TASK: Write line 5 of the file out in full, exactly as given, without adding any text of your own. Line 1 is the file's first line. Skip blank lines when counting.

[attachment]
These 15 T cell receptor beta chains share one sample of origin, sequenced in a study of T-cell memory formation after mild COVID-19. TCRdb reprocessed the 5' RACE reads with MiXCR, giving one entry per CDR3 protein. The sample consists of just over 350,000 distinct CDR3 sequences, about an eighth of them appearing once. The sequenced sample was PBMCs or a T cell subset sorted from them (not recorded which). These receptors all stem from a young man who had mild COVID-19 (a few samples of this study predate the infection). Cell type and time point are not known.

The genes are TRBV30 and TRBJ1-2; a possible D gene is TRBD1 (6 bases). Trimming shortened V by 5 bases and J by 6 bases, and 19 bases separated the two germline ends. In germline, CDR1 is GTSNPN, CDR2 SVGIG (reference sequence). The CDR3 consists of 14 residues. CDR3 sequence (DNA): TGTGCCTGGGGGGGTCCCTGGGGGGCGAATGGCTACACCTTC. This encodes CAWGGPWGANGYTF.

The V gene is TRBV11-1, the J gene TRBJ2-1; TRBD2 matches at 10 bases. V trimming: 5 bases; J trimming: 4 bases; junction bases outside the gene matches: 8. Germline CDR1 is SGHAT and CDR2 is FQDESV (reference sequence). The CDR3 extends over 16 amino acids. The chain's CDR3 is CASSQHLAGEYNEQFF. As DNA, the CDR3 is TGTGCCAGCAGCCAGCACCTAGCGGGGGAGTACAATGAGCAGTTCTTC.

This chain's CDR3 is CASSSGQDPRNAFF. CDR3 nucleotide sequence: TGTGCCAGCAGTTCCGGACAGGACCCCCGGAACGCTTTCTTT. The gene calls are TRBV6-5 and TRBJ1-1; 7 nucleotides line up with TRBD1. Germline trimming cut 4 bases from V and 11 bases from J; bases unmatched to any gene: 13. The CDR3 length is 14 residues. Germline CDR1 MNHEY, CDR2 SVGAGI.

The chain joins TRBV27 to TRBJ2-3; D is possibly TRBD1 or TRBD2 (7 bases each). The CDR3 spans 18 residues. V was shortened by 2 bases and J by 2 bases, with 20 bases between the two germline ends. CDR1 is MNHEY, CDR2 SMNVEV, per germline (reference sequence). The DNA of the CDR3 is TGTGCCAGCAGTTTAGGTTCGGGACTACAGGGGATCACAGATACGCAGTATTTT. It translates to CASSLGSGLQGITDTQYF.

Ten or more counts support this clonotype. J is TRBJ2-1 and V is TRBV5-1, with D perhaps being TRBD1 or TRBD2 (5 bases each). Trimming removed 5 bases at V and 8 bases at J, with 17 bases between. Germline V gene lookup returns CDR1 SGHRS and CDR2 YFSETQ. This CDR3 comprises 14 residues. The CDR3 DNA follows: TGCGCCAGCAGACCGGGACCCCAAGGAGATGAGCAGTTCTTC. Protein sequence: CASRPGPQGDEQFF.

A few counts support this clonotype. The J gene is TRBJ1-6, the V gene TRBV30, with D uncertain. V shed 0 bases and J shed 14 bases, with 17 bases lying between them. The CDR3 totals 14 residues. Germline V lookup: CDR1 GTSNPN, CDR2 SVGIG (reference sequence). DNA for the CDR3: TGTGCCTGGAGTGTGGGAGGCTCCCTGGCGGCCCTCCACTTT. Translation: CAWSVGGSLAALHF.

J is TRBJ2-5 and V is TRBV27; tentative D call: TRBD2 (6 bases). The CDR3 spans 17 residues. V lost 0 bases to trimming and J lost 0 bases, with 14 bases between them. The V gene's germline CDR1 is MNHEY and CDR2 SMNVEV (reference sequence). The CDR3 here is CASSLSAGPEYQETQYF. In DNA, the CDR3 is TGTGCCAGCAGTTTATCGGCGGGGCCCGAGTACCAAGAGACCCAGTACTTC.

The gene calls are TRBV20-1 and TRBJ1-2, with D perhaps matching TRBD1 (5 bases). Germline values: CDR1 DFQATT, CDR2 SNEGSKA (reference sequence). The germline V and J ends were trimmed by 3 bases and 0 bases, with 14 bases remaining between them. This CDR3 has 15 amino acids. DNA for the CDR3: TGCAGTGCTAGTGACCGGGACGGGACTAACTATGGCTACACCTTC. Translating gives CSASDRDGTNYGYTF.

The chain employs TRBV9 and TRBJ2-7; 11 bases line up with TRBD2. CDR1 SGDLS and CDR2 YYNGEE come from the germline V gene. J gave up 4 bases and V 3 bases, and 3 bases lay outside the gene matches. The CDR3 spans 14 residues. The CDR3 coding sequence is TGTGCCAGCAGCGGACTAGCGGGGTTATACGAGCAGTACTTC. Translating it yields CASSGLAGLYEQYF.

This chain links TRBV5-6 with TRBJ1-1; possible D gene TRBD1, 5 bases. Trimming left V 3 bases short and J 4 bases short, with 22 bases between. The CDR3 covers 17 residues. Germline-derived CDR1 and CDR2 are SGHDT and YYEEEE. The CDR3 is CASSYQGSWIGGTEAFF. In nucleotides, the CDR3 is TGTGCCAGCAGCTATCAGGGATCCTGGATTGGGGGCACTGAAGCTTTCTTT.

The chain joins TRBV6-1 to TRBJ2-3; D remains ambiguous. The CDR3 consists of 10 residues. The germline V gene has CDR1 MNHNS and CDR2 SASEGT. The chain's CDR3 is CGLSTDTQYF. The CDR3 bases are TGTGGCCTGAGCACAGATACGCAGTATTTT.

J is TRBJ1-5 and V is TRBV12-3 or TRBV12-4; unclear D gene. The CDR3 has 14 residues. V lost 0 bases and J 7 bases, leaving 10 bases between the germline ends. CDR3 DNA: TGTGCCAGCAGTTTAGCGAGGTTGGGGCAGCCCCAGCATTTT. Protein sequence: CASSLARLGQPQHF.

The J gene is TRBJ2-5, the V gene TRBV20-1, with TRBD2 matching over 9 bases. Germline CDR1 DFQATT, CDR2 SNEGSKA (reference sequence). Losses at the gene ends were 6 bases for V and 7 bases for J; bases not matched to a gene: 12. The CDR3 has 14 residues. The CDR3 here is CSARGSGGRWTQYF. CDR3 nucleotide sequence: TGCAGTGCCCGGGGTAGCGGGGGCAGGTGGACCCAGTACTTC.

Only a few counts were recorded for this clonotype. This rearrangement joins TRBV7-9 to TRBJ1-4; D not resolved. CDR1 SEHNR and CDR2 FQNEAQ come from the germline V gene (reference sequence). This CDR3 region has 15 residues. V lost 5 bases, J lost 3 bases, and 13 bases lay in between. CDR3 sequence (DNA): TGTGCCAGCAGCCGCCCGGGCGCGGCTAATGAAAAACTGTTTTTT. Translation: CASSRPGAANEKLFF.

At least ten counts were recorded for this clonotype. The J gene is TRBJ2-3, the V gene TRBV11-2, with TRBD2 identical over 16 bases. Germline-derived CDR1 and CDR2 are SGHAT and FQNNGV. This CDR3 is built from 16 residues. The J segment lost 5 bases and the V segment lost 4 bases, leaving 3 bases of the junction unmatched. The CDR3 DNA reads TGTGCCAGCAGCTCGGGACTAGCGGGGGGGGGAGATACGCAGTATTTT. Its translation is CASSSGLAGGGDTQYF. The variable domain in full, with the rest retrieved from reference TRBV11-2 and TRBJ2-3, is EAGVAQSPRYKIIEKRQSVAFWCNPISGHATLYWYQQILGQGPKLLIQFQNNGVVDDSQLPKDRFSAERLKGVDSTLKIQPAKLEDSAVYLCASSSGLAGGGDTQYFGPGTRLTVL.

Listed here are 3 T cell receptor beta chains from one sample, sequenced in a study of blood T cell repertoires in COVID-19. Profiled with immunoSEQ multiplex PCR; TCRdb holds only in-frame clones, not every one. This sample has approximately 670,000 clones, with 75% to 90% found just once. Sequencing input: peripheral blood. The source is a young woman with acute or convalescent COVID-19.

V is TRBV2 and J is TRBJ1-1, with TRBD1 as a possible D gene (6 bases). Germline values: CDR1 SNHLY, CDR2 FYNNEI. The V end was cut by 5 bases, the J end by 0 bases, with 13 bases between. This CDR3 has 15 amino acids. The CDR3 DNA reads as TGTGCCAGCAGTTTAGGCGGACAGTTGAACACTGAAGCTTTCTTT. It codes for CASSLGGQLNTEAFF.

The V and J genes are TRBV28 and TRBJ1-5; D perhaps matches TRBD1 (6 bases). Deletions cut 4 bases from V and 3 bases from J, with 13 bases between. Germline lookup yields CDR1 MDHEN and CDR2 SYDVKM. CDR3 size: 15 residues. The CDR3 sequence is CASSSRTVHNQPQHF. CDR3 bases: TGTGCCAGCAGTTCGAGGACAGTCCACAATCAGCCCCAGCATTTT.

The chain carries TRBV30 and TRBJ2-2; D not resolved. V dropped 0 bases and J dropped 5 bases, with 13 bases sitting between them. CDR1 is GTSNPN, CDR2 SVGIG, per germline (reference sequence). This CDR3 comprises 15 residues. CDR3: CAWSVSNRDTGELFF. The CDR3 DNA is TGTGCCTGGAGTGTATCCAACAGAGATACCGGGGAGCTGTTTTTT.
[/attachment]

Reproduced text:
The chain joins TRBV27 to TRBJ2-3; D is possibly TRBD1 or TRBD2 (7 bases each). The CDR3 spans 18 residues. V was shortened by 2 bases and J by 2 bases, with 20 bases between the two germline ends. CDR1 is MNHEY, CDR2 SMNVEV, per germline (reference sequence). The DNA of the CDR3 is TGTGCCAGCAGTTTAGGTTCGGGACTACAGGGGATCACAGATACGCAGTATTTT. It translates to CASSLGSGLQGITDTQYF.